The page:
You are entitled to be placed in the same position you were before the accident occurred. What does this mean?
Your car was damaged and you were physically injured. Thus, there are two types of damages you incurred: (1) property damage and (2) physical damage. As a victim, the law requires that the person that inflicted these damages return you to the position you were in had the accident never occurred.
While it is impossible to rewind time to place you back into the position that you were in prior to the accident, the law requires this return to your pre-accident state through a financial equivalency, i.e. an amount of money that equals all of the losses you sustained as a result of the accident.
If your car is damaged but repairable you are entitled to receive compensation for repair of the vehicle. In addition, you are entitled to compensation for the diminished value of the vehicle as well as loss of use of the vehicle for the time that you are without it. This includes the value of a replacement vehicle during this time. If the vehicle is determined to be unrepairable (i.e. a total loss), you are entitled to compensation in an amount the vehicle is worth in the relevant marketplace, as well as tax and licensing fees.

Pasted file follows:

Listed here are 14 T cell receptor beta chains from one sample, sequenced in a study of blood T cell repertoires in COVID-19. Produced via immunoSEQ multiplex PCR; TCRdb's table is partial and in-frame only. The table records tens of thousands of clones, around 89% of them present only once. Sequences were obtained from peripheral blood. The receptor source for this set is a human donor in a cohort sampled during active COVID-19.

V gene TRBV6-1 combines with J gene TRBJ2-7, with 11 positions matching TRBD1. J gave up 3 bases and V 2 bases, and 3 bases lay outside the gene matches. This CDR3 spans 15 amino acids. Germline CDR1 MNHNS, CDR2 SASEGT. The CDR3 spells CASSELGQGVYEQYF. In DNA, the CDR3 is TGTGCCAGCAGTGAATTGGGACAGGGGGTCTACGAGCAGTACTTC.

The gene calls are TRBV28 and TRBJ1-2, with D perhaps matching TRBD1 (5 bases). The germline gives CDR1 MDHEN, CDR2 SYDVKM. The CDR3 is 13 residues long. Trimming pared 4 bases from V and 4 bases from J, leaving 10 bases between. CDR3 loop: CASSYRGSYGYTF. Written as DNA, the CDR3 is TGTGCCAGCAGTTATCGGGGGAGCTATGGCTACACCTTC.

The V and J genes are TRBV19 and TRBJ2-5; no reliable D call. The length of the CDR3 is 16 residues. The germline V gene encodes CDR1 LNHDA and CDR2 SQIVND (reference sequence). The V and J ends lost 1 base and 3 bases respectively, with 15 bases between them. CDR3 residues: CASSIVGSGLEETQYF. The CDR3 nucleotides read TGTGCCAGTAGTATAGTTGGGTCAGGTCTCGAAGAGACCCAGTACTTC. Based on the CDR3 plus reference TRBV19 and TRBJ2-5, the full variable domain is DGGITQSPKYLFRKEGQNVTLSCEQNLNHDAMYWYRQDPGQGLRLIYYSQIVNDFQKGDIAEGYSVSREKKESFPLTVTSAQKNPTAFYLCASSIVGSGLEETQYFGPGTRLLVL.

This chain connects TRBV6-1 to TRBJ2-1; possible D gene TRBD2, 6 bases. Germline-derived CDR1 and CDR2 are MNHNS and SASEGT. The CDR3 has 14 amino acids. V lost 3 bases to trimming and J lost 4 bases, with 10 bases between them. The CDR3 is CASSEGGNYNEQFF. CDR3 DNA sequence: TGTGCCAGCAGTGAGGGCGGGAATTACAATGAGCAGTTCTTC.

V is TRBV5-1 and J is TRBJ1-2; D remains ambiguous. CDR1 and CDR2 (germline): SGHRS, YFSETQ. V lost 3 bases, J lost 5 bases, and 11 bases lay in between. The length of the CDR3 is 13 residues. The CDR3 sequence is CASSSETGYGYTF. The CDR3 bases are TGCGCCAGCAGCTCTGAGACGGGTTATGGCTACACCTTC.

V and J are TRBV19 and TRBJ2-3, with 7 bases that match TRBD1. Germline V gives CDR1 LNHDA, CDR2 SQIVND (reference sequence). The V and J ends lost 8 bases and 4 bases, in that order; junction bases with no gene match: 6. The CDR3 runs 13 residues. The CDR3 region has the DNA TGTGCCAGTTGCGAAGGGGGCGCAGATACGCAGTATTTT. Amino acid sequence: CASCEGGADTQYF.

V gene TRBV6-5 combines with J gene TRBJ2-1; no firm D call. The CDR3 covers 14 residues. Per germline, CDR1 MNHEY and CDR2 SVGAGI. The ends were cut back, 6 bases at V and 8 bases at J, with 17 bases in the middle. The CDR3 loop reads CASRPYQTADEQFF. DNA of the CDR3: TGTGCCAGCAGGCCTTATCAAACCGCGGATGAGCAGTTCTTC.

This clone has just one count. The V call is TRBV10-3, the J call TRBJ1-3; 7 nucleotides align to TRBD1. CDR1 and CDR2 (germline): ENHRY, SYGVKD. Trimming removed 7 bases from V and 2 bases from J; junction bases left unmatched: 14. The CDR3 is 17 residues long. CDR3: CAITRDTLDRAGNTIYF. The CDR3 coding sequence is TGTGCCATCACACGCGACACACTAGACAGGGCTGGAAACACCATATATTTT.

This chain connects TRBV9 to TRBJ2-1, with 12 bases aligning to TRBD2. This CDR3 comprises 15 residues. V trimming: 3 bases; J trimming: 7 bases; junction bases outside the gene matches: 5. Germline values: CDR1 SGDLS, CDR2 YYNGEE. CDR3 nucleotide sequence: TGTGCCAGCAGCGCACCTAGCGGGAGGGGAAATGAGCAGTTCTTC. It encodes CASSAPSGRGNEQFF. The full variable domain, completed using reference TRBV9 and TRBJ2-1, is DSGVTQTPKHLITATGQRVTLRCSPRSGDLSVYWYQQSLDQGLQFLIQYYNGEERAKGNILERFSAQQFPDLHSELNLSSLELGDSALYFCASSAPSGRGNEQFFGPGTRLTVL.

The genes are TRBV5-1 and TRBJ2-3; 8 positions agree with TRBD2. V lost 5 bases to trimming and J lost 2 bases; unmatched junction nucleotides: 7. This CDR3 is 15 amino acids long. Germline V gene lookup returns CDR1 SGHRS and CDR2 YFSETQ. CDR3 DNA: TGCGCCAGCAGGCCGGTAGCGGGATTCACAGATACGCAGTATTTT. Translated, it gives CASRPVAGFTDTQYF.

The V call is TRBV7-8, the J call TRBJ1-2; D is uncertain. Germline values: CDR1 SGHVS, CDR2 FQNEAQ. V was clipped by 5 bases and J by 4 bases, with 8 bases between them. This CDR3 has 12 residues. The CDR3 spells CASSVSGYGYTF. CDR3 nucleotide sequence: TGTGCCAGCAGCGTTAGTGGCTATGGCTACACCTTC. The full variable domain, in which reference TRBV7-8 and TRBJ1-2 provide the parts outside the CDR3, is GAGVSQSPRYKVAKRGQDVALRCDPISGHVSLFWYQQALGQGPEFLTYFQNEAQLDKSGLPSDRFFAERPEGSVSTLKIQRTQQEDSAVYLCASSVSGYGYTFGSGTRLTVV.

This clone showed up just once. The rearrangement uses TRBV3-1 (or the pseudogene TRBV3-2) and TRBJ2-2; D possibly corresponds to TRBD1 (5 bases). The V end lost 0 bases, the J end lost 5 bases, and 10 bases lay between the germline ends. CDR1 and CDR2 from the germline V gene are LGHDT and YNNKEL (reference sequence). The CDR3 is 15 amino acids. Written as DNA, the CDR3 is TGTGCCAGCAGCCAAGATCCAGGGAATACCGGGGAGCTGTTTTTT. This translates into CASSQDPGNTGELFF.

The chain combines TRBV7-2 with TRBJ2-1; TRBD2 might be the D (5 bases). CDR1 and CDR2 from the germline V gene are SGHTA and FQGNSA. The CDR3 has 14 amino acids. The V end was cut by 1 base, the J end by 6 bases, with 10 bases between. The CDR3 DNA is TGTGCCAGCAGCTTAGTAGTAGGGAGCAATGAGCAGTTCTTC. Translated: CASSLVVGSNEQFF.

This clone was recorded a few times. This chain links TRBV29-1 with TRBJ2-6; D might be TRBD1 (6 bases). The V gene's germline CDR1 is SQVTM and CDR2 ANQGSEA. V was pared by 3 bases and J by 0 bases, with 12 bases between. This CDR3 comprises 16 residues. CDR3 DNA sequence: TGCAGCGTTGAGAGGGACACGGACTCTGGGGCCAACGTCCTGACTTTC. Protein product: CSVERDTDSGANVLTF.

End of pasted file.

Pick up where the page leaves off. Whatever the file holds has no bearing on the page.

You are entitled to your full medical expenses regardless of whether your health insurance paid a portion of the medical expenses. You are entitled to mental and emotional damages, including pain and suffering both physically and mentally caused by the accident.
You are entitled to wage loss and even loss or damage to your credit, etc. provided that you can demonstrate the damage amount (without speculation) and that such damages were caused by the accident.
What you are legally entitled to and what you can prove was caused by the accident remain two separate issues. Again, the law entitles you to all damages you incurred because of the accident. Whether you can demonstrate or prove a specific injury or damage is a matter of proof and remains a separate issue.